Austin: [00:28:13] Do you think that hurdle is too high?

Joe: [00:28:14] That’s a great question! Let’s just say it’s felt like a quixotic quest, the last seven years, but I can tell you people are talking about it. There’s a narrative down to the CAIA organization about bringing professionalism to it. There are even discussions about a certification process, as a CFA for venture capital general partners.

Austin: [00:28:38] Got it! So that everyone knows CAIA is the certification of the alternative investment industry, right?

Joe: [00:28:43] Yeah! Everything that’s not publicly traded, real estate, oil and gas, private equity, venture capital. It’s being driven in part by the pension plans out there, the institutional fiduciary driven money that has developed a real under-funding problem. Meaning they’re largely bankrupt. Nobody knows this better than Illinois or Chicago, but they all are. They have a return expectation that’s not going to be met in the public securities, so there are tens of trillions of dollars that need to find a better return. 

 

Bell Mason Framework, a Rundown

JJ: [00:29:36] Quick question before we continue, just so the listeners are all on the same page. Could you give a quick rundown on what’s included in the framework? The types of data points you collect in AngelSpan?

Joe: [00:29:49] Yeah! The four main pillars of any business are team, product, market, and operations. In-turn, under each of those, is granular sub-categories:

  • Market: the market itself, the business plan, and marketing/sales 
  • Team: the internal leadership team, the internal operating team, and external leadership team (board of directors and advisory board)
  • Product: can you build it, deliver it, and protect it?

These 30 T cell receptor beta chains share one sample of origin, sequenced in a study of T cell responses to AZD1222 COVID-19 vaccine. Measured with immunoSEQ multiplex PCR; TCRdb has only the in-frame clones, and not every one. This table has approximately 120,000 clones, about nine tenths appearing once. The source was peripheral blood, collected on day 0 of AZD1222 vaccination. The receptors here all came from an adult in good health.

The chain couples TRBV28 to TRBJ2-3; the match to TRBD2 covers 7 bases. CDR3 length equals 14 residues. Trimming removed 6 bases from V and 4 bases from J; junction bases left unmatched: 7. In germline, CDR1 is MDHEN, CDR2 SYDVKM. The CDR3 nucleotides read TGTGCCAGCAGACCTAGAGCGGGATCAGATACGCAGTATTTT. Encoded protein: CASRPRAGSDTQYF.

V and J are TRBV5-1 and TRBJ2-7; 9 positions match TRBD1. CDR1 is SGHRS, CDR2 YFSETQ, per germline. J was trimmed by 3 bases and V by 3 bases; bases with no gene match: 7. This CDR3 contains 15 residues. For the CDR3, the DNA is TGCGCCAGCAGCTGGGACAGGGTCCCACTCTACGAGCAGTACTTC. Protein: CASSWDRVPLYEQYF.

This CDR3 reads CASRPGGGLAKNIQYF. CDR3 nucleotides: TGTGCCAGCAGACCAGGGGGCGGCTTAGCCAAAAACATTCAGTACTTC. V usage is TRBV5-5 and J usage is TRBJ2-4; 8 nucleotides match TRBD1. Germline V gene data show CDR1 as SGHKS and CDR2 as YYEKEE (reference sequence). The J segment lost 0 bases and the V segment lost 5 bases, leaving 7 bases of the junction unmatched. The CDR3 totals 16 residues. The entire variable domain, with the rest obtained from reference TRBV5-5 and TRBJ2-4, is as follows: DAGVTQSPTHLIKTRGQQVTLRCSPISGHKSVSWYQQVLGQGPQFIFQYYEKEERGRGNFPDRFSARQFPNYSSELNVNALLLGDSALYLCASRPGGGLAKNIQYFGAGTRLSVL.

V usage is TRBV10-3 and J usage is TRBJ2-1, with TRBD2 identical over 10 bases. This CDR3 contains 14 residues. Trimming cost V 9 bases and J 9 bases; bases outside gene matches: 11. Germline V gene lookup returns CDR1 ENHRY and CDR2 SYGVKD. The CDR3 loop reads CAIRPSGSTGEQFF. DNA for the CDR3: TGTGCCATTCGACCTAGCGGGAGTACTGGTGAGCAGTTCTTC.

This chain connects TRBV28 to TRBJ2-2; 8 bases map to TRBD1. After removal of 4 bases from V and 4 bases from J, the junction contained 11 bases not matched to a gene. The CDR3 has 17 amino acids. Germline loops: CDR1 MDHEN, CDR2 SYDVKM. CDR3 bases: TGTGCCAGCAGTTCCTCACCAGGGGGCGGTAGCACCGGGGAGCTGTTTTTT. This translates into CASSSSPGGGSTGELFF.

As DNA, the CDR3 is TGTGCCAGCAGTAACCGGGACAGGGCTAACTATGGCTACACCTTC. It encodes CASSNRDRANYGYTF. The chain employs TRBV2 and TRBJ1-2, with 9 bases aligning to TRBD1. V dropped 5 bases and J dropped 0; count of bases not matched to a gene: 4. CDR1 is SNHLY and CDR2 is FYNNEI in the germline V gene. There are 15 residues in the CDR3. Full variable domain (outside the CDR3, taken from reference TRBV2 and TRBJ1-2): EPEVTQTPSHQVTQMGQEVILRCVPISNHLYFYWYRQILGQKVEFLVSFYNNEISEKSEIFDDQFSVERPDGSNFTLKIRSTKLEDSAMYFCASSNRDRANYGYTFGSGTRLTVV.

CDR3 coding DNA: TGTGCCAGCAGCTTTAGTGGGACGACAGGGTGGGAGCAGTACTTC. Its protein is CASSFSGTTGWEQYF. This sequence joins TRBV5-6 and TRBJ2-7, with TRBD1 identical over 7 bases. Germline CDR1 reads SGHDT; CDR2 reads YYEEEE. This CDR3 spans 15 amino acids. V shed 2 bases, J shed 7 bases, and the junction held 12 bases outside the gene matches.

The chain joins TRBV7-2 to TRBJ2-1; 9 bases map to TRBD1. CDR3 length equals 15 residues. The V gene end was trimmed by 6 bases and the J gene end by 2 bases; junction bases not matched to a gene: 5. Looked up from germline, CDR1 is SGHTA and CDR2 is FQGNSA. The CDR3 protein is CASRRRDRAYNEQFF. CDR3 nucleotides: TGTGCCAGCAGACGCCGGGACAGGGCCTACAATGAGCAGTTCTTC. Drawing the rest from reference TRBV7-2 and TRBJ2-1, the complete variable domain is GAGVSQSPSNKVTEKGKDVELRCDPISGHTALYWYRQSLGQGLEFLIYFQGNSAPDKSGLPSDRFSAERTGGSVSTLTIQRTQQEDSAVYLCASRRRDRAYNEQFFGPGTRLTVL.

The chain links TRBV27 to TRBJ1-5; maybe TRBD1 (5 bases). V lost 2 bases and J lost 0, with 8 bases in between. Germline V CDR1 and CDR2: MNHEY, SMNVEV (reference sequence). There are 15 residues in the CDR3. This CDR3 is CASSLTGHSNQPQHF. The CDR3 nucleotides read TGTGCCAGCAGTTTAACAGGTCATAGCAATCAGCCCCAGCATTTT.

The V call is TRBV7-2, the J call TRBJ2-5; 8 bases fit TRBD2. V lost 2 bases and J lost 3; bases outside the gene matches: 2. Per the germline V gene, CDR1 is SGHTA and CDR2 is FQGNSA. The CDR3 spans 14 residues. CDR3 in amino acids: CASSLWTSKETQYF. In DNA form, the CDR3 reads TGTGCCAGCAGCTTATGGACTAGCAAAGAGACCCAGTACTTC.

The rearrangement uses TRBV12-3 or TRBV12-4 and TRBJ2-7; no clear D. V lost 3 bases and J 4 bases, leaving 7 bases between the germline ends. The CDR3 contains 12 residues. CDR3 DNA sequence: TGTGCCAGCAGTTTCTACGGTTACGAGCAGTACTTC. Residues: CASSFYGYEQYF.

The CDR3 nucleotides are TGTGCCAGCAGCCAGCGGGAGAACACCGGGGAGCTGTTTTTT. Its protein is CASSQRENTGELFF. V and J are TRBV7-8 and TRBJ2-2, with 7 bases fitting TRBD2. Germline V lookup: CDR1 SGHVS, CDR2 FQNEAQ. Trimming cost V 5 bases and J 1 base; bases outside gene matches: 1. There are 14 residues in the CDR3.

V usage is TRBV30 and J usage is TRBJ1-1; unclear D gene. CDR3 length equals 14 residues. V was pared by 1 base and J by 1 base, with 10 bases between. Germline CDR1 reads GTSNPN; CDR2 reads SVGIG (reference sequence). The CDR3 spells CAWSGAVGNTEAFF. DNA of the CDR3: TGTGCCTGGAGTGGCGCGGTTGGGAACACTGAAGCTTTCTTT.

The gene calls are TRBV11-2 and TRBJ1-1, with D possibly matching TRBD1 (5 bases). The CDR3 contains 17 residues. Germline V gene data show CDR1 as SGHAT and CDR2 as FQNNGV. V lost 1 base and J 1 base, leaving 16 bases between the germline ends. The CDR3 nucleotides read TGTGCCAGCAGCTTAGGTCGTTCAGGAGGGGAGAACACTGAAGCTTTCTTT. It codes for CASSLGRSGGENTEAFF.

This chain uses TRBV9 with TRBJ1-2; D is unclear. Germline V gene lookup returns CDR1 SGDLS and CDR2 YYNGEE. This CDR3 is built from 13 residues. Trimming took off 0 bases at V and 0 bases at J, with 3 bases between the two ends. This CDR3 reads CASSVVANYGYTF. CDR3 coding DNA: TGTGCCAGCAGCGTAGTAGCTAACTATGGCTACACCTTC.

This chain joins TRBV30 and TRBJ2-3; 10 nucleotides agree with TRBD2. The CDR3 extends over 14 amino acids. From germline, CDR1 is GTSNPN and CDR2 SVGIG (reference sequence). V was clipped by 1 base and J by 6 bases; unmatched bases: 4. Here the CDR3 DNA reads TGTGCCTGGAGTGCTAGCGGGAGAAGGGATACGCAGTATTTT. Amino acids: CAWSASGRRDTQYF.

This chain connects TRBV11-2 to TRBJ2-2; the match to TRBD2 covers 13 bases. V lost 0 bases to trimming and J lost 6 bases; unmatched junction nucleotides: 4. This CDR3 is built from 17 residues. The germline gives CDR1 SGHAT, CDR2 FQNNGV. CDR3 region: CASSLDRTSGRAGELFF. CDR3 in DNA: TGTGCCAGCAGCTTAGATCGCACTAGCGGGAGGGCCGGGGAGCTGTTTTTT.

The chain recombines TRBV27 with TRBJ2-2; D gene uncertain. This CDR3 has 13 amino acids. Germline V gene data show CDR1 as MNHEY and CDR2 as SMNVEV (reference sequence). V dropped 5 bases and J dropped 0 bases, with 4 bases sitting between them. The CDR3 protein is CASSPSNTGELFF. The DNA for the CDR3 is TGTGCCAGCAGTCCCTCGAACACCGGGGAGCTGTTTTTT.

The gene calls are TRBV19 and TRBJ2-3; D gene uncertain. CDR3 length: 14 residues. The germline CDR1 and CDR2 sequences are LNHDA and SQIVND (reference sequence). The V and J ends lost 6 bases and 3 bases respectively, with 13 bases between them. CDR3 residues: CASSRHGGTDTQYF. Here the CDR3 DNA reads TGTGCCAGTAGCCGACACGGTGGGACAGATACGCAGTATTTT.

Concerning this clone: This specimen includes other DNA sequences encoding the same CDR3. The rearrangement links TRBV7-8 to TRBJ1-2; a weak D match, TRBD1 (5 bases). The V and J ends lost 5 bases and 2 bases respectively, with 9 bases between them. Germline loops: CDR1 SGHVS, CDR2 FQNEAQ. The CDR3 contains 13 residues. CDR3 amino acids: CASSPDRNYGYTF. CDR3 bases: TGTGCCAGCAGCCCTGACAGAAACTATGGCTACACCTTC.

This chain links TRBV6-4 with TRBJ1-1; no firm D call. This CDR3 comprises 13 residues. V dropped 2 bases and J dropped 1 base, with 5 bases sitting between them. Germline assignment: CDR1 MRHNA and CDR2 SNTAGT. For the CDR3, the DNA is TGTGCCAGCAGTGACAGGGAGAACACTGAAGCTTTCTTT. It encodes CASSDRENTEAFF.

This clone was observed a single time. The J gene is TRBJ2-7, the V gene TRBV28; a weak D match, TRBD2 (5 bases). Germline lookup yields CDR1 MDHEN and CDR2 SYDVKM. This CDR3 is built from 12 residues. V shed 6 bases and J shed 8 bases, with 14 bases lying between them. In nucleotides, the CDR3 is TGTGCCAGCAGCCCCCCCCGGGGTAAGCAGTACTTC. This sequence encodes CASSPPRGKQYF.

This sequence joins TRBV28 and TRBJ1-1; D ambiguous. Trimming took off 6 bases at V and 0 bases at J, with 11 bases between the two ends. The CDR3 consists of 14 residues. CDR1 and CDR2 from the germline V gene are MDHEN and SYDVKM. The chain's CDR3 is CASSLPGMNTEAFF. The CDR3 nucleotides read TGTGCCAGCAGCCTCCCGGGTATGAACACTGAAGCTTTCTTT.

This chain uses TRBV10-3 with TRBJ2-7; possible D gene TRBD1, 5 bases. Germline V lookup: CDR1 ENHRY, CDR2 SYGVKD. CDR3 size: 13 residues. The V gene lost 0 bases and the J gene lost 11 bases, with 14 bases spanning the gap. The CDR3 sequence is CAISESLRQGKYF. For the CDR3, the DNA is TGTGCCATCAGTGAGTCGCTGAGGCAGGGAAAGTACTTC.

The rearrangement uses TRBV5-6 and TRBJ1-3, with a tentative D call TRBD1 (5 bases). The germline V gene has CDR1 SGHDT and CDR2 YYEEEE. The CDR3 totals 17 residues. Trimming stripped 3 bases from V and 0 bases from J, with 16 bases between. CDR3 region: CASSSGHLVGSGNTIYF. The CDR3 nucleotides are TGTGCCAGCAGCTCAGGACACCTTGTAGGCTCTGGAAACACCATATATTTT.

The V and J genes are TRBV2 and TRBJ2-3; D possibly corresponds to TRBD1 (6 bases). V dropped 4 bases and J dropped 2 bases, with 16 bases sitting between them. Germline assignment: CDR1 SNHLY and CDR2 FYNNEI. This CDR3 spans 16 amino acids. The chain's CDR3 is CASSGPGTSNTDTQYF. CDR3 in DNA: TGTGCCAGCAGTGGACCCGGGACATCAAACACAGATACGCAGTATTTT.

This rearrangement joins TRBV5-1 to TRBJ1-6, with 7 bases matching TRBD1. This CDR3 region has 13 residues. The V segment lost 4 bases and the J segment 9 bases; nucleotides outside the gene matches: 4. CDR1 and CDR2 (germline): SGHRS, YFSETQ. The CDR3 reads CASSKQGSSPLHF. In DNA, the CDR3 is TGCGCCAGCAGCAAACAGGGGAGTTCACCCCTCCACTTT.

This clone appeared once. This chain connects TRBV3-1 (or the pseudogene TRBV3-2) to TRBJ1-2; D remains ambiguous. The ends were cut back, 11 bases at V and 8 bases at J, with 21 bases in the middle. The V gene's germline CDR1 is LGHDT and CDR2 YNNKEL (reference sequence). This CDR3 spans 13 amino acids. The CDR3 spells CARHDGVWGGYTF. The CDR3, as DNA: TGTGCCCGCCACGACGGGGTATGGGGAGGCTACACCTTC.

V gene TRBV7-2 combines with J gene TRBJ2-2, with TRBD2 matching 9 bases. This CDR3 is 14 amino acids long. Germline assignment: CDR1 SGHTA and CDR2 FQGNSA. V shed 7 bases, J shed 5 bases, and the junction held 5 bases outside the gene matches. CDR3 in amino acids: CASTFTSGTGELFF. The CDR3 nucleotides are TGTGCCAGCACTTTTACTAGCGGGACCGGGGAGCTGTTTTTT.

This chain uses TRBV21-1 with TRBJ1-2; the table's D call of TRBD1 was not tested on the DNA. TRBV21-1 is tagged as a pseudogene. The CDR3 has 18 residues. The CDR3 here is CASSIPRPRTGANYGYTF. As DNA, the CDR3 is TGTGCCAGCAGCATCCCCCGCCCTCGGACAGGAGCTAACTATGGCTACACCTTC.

• Operations: funding but also accounting and legal

All of these, of course, have granular milestones underneath them for each of the five natural life-cycle states of a company: 

  • Concept stage–you’re coming up with something.
  • Seed stage–early team and defining a conceptual MVP  
  • Alpha stage–used to be named the, A round stage or product development stage; this is where you take that round seed money, build that MPP, and start testing it—finding that product-market fit. 
  • The B round–now called the beta stage, you’ve iterated on product-market fit. You’ve got a repeatable sales process. You’ve got validation of at least your V1 feature set and value proposition pricing; you’re now taking it to market at scale.
  • Liquidity stage–the company is cash-flow positive and growing like crazy.

That last part is essential; they’re cash-flow positive. You find your unit economics in the alpha/product development stage. You might not be cash-flow positive in the product development stage, but you’ve discovered unit economics that makes sense.

Companies like Uber went public before ever leaving that product development/alpha stage. Those stages don’t correspond to funding levels but instead tangible operational milestones. 

Austin: [00:32:17] You bring up a very interesting dynamic–returns on paper versus actual wealth generation. GPs can get rich on paper, collect their management fees, all before the LPs see that much. I think what you’re proposing is let’s invest in companies that will turn a profit, have an exit event, and realize some returns for our investors?